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How Much Can Anfernee Simons Help the Trail Blazers?

The guard has shown growth and sizzle, but is he the answer?

Golden State Warriors v Portland Trail Blazers Photo by Garrett Ellwood/NBAE via Getty Images

Anfernee Simons is one of the bright, young hopes on a Portland Trail Blazers squad in need of same. He scored 17 points per game last season, shooting 44% from the field, making Blazers fans forget about the rash of injuries, trades, and disappointments that otherwise defined the 2021-22 campaign.

The Blazers will have an option to re-sign Simons this summer. He’s a restricted free agent; they have the right to match any offer made to him. But is Simons the answer to what ails them? That’s the subject of today’s Blazer’s Edge Mailbag.


There’s a lot of talk about building the future around Anfernee Simons, but his stats are nowhere near the level you’d want for a franchise pillar. Obviously, he’s young and the last year had him playing with a lousy team and no Dame to help boost his efficiency, but even so, how do you look at these numbers and say “That’s the guy I want to build my team around?”

For reference, here are Simons stats.

15.3 PER is just a hair over the league average. None of these numbers jump out as a guy who is a breakout star.

Going deeper into advanced defensive stats, his Defensive Box Plus/Minus and Defensive Win Shares are literally dead last in the entire NBA this season.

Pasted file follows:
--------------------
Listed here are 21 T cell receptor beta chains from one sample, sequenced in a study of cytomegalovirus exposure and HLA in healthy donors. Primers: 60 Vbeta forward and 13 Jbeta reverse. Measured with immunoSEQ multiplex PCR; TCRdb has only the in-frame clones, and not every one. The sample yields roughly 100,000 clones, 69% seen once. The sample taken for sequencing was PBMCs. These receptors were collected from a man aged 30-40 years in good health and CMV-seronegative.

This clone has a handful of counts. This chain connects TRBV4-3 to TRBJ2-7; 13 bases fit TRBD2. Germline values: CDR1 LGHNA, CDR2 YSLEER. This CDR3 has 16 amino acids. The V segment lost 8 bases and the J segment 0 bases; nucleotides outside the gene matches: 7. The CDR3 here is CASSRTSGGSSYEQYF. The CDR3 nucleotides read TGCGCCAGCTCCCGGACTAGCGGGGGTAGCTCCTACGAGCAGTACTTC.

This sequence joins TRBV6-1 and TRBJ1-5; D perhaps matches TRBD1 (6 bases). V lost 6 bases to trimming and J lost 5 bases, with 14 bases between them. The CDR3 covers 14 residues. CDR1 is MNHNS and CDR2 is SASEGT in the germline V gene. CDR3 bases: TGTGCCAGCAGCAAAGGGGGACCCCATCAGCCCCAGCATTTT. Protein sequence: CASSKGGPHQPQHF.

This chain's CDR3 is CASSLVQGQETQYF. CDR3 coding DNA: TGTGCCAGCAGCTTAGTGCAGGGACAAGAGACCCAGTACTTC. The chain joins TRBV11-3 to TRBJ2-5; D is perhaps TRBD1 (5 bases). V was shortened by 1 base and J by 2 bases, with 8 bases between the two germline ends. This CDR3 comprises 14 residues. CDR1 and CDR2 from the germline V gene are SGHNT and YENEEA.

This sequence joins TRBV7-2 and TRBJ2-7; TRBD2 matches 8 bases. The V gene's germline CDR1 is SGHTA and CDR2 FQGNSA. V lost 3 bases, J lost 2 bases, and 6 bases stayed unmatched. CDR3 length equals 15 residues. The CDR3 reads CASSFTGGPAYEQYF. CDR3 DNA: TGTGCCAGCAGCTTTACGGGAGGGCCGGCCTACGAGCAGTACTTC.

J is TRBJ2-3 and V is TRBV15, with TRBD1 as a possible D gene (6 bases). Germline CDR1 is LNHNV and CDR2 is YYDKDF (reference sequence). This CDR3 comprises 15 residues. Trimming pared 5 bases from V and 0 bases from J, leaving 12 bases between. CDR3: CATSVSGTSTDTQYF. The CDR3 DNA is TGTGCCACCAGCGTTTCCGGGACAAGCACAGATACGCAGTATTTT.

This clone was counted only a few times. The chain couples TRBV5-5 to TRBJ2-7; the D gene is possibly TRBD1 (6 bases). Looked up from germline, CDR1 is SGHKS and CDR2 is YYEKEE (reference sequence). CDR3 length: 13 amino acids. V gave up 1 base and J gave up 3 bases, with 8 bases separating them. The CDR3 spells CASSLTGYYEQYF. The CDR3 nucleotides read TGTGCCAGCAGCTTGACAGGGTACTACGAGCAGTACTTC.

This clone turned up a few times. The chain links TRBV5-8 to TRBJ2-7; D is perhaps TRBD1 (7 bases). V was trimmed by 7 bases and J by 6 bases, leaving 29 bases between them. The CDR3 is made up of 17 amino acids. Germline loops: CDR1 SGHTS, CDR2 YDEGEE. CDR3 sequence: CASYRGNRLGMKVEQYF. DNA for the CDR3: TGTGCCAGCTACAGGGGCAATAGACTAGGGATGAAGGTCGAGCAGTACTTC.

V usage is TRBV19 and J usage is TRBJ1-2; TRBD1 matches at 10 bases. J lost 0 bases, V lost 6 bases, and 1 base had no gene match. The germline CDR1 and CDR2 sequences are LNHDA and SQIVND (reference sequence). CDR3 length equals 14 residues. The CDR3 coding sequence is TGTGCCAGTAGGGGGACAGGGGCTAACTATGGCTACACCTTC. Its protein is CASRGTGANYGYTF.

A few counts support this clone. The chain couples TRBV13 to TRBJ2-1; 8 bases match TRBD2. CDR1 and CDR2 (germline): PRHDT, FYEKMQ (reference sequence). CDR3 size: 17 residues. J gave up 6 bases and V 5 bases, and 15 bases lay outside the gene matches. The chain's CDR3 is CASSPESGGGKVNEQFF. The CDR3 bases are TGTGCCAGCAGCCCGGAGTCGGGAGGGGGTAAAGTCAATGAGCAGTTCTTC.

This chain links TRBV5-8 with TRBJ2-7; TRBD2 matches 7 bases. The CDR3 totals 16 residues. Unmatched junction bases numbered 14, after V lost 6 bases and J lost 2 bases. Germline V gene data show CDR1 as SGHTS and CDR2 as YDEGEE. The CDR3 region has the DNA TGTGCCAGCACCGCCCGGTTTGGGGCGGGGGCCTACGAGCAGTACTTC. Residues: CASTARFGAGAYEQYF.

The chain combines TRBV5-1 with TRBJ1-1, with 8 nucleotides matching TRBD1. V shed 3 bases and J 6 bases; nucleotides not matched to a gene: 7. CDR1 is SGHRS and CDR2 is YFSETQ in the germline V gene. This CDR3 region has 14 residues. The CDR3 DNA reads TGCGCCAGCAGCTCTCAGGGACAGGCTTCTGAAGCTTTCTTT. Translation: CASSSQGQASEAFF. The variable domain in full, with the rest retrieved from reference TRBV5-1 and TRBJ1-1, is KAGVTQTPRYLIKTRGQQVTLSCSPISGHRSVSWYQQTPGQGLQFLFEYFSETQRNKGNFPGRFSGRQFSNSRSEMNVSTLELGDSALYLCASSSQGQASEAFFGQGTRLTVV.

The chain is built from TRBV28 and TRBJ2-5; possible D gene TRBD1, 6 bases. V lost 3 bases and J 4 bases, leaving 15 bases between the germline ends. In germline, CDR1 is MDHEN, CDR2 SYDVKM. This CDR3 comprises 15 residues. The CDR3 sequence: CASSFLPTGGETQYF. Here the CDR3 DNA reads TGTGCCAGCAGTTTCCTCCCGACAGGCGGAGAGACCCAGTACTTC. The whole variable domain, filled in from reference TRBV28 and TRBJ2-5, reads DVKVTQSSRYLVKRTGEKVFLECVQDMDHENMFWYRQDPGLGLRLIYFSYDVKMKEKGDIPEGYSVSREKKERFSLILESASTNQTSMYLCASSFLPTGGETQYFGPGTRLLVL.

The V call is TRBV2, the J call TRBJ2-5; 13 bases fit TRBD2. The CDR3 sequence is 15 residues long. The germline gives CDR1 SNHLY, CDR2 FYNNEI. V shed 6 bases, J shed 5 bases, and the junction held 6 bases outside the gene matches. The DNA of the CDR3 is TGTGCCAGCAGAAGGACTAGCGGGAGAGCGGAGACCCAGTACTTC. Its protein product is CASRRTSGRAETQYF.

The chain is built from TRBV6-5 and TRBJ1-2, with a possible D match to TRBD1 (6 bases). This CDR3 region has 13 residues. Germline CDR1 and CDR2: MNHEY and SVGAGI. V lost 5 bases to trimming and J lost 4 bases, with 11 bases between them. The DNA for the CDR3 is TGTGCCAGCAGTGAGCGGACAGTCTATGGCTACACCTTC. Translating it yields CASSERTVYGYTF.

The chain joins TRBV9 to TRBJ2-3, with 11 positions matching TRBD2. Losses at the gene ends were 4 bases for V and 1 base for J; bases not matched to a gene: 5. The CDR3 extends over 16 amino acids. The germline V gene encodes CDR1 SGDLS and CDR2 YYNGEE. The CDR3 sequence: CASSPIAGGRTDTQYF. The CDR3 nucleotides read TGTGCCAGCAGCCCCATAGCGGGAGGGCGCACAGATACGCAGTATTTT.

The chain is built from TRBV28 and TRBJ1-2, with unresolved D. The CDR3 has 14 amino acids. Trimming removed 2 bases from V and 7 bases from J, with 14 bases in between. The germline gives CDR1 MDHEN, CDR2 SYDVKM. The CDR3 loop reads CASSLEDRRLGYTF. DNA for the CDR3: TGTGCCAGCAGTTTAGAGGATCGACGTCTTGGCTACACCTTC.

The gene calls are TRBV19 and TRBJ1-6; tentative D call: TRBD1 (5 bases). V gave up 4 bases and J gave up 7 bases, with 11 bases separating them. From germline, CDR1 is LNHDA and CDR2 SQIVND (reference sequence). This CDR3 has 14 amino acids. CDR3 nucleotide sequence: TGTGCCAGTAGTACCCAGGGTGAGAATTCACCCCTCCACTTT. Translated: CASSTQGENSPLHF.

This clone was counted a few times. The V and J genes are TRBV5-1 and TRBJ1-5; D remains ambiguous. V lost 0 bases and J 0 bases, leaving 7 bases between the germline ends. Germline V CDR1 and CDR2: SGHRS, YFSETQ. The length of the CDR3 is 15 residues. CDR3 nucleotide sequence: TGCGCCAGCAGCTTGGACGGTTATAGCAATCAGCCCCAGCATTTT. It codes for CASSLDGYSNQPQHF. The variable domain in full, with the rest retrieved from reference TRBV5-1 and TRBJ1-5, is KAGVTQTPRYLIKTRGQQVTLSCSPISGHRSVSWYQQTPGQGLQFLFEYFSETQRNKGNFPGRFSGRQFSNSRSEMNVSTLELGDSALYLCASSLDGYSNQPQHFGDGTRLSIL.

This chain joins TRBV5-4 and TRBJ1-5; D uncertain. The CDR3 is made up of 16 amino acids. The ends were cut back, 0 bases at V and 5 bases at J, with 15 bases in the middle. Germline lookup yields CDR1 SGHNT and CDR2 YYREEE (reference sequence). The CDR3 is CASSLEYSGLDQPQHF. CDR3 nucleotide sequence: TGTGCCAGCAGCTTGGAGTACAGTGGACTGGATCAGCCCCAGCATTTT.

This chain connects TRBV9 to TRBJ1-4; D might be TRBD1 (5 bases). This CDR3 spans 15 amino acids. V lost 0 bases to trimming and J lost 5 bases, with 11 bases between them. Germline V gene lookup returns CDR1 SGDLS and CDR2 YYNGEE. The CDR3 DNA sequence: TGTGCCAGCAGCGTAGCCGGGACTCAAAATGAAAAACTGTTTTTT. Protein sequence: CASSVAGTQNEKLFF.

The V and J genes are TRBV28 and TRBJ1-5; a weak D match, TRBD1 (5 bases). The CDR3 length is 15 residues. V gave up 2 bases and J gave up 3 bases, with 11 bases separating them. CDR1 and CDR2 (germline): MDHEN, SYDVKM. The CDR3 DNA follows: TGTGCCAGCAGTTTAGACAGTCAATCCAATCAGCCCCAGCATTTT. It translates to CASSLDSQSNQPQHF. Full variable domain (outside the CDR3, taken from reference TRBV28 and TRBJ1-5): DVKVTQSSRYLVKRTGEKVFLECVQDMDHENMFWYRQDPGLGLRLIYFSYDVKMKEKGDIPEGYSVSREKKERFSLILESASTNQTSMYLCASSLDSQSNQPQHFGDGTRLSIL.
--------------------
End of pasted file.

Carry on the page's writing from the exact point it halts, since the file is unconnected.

For comparison, here’s how he lines up next to Josh Hart, a guy nobody seems to put into the long-term plan at all.

If you looked at these numbers blind, Hart would be the guy who seemed not only like the better player, but a much better fit next to Dame given his defense and rebounding advantage over Simons. Ant will only be 23 next season, but after 4 years of NBA development and 30 starts this year, what signs are there that he’s poised to improve greatly beyond where he is right now? And what does he give you that you can’t find in a replacement-level veteran guard at a reasonable price?

So, my question is: If you are Joe Cronin, why is this your guy? And, if you are looking at assets to trade to put a contending roster around Lillard, why wouldn’t you be angling to exchange the potential of Simons developing into a well-rounded player for a quality veteran who can actually help Dame right now?



Respect for the research and reasoning!

You’re really posing two separate questions here:

  1. Where does Anfernee Simons’ reputed “potential” come from?
  2. Is that potential the best option for the Blazers right now?

In order to understand the first question, we have to get a bit more granular than your numbers show. You’re not wrong. Simons has room to improve. He must do so if he’s going to become a superstar and/or lead a team into contention.

That said, I’m not sure I’ve heard too many people forecasting sure All-NBA status for Ant. The big question right now is not whether he can become a superstar, but a star, or at least a high-quality starter.